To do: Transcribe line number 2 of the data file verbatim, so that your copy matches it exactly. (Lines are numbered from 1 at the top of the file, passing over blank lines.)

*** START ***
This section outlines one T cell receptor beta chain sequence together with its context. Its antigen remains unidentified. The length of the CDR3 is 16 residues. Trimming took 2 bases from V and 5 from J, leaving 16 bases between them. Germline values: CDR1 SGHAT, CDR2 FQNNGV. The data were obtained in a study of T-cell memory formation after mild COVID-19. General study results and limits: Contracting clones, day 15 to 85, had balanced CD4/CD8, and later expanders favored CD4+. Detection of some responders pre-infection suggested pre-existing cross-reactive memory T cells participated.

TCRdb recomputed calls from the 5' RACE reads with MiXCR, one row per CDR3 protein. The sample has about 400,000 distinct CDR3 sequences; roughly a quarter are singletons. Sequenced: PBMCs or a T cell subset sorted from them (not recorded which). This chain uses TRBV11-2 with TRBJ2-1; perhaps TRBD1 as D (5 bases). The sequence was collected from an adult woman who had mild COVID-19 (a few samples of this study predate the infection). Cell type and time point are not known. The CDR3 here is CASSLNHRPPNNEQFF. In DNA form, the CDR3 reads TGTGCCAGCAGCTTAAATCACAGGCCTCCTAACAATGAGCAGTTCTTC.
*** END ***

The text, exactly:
TCRdb recomputed calls from the 5' RACE reads with MiXCR, one row per CDR3 protein. The sample has about 400,000 distinct CDR3 sequences; roughly a quarter are singletons. Sequenced: PBMCs or a T cell subset sorted from them (not recorded which). This chain uses TRBV11-2 with TRBJ2-1; perhaps TRBD1 as D (5 bases). The sequence was collected from an adult woman who had mild COVID-19 (a few samples of this study predate the infection). Cell type and time point are not known. The CDR3 here is CASSLNHRPPNNEQFF. In DNA form, the CDR3 reads TGTGCCAGCAGCTTAAATCACAGGCCTCCTAACAATGAGCAGTTCTTC.